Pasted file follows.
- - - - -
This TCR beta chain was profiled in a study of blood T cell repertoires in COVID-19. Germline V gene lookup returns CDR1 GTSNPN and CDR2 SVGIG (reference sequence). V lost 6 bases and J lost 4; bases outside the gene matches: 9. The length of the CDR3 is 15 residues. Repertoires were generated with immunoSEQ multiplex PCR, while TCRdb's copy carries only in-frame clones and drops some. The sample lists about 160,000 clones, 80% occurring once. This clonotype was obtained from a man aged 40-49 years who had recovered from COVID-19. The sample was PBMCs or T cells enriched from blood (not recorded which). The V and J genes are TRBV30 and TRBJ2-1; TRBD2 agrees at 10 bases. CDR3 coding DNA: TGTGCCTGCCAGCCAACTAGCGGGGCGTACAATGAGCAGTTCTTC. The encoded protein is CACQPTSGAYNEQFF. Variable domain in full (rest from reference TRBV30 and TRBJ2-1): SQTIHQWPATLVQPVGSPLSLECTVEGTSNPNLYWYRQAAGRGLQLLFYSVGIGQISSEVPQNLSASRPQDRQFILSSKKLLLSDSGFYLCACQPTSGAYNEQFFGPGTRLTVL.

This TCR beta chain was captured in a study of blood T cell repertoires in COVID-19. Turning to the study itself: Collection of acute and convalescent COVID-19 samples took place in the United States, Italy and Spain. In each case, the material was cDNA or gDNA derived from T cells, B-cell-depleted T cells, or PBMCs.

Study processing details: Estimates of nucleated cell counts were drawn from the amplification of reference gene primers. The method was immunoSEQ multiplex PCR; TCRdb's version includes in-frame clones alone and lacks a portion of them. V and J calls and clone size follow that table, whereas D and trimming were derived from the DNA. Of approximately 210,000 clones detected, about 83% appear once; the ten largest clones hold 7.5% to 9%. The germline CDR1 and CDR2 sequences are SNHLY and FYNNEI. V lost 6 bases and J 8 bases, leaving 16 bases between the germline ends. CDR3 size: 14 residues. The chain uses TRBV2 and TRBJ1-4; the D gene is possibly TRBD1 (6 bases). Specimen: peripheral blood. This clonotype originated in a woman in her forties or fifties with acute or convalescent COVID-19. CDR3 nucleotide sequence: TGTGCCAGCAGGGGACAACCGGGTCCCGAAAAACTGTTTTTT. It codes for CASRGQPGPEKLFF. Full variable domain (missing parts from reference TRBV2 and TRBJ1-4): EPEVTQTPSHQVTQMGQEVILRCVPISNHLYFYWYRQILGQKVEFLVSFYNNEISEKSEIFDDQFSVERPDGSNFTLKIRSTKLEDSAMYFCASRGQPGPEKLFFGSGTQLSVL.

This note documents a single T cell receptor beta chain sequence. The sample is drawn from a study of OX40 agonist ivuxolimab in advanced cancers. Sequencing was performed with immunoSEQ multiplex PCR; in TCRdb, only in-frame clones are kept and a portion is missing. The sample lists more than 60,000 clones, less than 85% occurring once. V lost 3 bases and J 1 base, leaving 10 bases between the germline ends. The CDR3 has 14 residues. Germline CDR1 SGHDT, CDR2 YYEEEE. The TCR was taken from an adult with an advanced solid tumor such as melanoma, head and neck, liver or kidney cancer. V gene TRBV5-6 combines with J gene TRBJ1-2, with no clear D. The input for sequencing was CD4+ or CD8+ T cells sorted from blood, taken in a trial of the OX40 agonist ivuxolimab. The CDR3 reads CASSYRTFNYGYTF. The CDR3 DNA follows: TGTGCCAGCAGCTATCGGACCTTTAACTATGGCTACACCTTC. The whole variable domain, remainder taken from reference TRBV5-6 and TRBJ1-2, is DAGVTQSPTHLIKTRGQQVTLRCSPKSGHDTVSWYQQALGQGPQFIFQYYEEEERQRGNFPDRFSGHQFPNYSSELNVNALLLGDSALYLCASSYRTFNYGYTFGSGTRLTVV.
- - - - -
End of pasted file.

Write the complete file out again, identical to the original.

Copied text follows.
This TCR beta chain was profiled in a study of blood T cell repertoires in COVID-19. Germline V gene lookup returns CDR1 GTSNPN and CDR2 SVGIG (reference sequence). V lost 6 bases and J lost 4; bases outside the gene matches: 9. The length of the CDR3 is 15 residues. Repertoires were generated with immunoSEQ multiplex PCR, while TCRdb's copy carries only in-frame clones and drops some. The sample lists about 160,000 clones, 80% occurring once. This clonotype was obtained from a man aged 40-49 years who had recovered from COVID-19. The sample was PBMCs or T cells enriched from blood (not recorded which). The V and J genes are TRBV30 and TRBJ2-1; TRBD2 agrees at 10 bases. CDR3 coding DNA: TGTGCCTGCCAGCCAACTAGCGGGGCGTACAATGAGCAGTTCTTC. The encoded protein is CACQPTSGAYNEQFF. Variable domain in full (rest from reference TRBV30 and TRBJ2-1): SQTIHQWPATLVQPVGSPLSLECTVEGTSNPNLYWYRQAAGRGLQLLFYSVGIGQISSEVPQNLSASRPQDRQFILSSKKLLLSDSGFYLCACQPTSGAYNEQFFGPGTRLTVL.

This TCR beta chain was captured in a study of blood T cell repertoires in COVID-19. Turning to the study itself: Collection of acute and convalescent COVID-19 samples took place in the United States, Italy and Spain. In each case, the material was cDNA or gDNA derived from T cells, B-cell-depleted T cells, or PBMCs.

Study processing details: Estimates of nucleated cell counts were drawn from the amplification of reference gene primers. The method was immunoSEQ multiplex PCR; TCRdb's version includes in-frame clones alone and lacks a portion of them. V and J calls and clone size follow that table, whereas D and trimming were derived from the DNA. Of approximately 210,000 clones detected, about 83% appear once; the ten largest clones hold 7.5% to 9%. The germline CDR1 and CDR2 sequences are SNHLY and FYNNEI. V lost 6 bases and J 8 bases, leaving 16 bases between the germline ends. CDR3 size: 14 residues. The chain uses TRBV2 and TRBJ1-4; the D gene is possibly TRBD1 (6 bases). Specimen: peripheral blood. This clonotype originated in a woman in her forties or fifties with acute or convalescent COVID-19. CDR3 nucleotide sequence: TGTGCCAGCAGGGGACAACCGGGTCCCGAAAAACTGTTTTTT. It codes for CASRGQPGPEKLFF. Full variable domain (missing parts from reference TRBV2 and TRBJ1-4): EPEVTQTPSHQVTQMGQEVILRCVPISNHLYFYWYRQILGQKVEFLVSFYNNEISEKSEIFDDQFSVERPDGSNFTLKIRSTKLEDSAMYFCASRGQPGPEKLFFGSGTQLSVL.

This note documents a single T cell receptor beta chain sequence. The sample is drawn from a study of OX40 agonist ivuxolimab in advanced cancers. Sequencing was performed with immunoSEQ multiplex PCR; in TCRdb, only in-frame clones are kept and a portion is missing. The sample lists more than 60,000 clones, less than 85% occurring once. V lost 3 bases and J 1 base, leaving 10 bases between the germline ends. The CDR3 has 14 residues. Germline CDR1 SGHDT, CDR2 YYEEEE. The TCR was taken from an adult with an advanced solid tumor such as melanoma, head and neck, liver or kidney cancer. V gene TRBV5-6 combines with J gene TRBJ1-2, with no clear D. The input for sequencing was CD4+ or CD8+ T cells sorted from blood, taken in a trial of the OX40 agonist ivuxolimab. The CDR3 reads CASSYRTFNYGYTF. The CDR3 DNA follows: TGTGCCAGCAGCTATCGGACCTTTAACTATGGCTACACCTTC. The whole variable domain, remainder taken from reference TRBV5-6 and TRBJ1-2, is DAGVTQSPTHLIKTRGQQVTLRCSPKSGHDTVSWYQQALGQGPQFIFQYYEEEERQRGNFPDRFSGHQFPNYSSELNVNALLLGDSALYLCASSYRTFNYGYTFGSGTRLTVV.